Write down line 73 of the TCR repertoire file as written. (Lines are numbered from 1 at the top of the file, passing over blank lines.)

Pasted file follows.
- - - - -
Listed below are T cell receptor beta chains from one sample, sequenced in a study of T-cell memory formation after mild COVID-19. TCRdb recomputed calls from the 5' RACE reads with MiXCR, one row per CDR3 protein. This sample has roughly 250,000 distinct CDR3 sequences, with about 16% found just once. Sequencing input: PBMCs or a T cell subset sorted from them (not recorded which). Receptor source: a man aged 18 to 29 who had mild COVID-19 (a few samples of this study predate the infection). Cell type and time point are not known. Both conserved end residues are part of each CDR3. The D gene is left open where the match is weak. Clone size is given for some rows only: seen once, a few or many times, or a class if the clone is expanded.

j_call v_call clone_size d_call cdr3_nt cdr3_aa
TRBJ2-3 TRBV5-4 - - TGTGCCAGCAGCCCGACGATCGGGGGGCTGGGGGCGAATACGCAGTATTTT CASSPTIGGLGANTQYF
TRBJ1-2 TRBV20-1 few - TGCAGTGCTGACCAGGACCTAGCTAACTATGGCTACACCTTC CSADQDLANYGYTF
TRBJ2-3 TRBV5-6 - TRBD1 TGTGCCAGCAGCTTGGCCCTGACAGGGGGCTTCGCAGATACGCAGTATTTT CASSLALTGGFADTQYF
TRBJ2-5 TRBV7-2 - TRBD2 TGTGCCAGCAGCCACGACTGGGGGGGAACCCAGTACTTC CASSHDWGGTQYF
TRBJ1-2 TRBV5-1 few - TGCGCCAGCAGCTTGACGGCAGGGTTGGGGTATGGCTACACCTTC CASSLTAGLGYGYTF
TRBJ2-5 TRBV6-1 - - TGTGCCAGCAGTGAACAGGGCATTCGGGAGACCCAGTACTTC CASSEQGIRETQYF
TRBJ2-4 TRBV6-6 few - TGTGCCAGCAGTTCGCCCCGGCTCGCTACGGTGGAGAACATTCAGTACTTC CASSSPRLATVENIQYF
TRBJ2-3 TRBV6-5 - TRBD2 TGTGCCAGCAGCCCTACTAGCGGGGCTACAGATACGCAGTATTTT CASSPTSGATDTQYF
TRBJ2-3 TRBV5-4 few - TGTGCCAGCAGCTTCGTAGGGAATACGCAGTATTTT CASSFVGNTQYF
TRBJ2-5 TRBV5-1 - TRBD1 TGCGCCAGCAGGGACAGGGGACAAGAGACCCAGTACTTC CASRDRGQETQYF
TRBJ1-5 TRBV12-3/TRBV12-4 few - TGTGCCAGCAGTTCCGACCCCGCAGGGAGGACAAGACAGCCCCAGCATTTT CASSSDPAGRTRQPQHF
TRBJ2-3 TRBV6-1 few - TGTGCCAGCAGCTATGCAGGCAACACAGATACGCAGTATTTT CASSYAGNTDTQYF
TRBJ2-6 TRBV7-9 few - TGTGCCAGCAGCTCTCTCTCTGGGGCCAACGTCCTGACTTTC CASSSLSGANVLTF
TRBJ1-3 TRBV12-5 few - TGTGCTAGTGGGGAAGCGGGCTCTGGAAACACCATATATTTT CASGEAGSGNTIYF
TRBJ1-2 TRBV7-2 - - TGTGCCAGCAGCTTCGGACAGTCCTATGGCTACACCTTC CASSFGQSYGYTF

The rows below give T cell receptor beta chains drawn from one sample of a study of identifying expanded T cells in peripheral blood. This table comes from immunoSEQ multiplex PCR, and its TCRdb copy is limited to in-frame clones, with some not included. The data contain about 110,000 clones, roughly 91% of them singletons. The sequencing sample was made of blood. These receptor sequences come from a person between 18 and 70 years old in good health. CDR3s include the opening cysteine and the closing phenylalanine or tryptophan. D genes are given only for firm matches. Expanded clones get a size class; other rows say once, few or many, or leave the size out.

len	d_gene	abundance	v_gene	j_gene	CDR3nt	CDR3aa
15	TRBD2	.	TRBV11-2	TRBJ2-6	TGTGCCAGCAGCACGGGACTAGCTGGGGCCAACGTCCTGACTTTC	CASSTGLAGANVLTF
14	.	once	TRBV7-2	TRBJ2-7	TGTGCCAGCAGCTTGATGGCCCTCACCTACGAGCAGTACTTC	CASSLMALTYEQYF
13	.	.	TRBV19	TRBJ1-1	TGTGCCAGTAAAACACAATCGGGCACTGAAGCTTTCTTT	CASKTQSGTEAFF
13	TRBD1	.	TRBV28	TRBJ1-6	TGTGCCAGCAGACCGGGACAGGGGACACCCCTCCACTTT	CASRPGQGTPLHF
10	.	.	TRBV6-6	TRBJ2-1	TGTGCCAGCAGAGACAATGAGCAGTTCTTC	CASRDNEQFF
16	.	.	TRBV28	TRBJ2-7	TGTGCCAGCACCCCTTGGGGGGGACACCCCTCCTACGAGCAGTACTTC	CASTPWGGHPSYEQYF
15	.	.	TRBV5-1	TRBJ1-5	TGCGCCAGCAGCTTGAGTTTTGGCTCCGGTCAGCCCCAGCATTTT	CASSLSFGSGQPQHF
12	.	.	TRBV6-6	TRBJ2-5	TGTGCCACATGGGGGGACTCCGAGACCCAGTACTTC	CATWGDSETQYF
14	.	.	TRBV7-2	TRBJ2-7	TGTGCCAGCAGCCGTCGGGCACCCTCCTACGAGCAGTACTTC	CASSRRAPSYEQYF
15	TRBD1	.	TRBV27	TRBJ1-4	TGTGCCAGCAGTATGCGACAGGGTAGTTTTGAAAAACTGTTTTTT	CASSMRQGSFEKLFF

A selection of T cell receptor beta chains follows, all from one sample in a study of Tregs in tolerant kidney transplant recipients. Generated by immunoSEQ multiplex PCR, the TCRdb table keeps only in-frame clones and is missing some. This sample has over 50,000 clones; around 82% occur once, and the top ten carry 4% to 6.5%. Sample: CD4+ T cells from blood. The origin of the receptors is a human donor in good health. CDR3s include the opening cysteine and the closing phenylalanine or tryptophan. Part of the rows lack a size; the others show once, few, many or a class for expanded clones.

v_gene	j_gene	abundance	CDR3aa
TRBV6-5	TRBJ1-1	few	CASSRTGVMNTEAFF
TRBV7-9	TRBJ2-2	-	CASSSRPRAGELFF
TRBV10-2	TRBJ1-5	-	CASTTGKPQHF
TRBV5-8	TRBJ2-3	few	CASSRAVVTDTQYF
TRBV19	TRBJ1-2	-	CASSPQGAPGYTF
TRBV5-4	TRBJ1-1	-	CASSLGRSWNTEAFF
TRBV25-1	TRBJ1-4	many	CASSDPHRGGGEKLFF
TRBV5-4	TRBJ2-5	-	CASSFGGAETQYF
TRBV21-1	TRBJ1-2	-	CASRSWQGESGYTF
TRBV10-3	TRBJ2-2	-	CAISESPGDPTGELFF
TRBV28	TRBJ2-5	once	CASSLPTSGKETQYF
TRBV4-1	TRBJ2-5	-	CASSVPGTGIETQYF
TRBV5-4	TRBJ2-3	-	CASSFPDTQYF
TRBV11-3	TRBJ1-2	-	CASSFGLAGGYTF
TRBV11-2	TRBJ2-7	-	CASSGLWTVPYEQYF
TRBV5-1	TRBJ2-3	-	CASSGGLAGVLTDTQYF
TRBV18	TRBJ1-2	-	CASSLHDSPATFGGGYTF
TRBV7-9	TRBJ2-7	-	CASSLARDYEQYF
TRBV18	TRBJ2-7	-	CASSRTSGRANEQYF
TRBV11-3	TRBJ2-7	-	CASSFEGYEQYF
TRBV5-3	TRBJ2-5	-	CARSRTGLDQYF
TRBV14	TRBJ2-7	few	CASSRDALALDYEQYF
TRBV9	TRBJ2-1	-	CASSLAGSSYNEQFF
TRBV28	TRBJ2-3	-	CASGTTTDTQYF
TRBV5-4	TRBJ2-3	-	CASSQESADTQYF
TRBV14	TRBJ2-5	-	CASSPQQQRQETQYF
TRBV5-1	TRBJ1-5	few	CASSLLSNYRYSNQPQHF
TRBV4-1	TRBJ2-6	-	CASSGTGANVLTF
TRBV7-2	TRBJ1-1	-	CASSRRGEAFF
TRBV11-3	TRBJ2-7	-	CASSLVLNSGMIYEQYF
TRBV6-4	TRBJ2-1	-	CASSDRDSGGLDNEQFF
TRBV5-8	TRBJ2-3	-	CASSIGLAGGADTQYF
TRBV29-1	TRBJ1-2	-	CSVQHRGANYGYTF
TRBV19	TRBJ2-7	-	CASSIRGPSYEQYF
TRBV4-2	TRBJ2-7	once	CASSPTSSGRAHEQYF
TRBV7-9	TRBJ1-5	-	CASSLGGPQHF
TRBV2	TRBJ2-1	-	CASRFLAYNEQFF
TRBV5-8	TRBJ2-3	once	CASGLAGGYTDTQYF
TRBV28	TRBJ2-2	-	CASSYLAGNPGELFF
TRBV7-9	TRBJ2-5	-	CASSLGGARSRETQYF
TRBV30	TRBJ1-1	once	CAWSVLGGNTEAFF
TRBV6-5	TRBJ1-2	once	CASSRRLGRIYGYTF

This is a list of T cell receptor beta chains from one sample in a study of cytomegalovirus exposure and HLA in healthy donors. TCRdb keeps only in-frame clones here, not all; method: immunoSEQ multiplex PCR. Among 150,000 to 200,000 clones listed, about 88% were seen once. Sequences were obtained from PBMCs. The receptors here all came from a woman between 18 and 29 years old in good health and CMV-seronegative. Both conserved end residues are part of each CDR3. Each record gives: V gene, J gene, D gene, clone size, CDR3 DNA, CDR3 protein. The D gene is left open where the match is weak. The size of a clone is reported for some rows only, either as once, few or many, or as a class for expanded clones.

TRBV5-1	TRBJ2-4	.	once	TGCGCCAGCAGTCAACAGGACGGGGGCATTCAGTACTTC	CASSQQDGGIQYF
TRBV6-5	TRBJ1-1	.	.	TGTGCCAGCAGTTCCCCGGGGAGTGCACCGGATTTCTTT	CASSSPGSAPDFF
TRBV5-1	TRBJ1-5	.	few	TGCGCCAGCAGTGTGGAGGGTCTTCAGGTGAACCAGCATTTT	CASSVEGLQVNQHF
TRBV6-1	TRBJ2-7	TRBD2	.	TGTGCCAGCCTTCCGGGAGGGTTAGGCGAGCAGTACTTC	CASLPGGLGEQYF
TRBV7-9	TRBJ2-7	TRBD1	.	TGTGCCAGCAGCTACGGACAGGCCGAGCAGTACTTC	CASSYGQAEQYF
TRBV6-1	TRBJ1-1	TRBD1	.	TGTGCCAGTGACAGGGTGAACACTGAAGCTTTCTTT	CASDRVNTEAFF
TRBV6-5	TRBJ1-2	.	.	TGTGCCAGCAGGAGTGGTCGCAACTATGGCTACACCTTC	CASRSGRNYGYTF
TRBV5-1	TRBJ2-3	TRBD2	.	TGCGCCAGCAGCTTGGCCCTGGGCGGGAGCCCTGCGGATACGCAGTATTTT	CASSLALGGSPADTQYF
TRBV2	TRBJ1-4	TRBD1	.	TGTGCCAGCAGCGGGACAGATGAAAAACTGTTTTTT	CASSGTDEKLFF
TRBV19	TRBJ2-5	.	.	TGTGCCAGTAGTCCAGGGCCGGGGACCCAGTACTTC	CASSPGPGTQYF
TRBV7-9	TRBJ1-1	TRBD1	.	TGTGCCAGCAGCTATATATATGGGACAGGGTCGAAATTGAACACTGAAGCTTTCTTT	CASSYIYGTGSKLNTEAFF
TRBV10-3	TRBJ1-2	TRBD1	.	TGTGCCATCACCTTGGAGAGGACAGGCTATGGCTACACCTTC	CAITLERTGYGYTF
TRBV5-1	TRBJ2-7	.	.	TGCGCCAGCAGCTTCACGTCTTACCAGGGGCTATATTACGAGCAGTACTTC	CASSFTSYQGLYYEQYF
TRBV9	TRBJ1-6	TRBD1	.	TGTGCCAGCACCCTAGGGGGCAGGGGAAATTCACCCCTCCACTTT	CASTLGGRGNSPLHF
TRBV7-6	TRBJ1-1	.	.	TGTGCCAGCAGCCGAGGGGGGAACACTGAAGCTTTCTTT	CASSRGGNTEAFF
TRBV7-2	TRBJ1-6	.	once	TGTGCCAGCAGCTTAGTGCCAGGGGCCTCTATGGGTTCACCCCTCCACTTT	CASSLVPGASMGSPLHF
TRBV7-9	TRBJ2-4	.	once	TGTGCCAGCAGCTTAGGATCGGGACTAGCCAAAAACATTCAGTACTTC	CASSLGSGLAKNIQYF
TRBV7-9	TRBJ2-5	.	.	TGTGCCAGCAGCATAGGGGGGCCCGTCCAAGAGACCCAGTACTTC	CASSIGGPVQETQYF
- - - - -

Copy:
TRBV6-5	TRBJ1-2	once	CASSRRLGRIYGYTF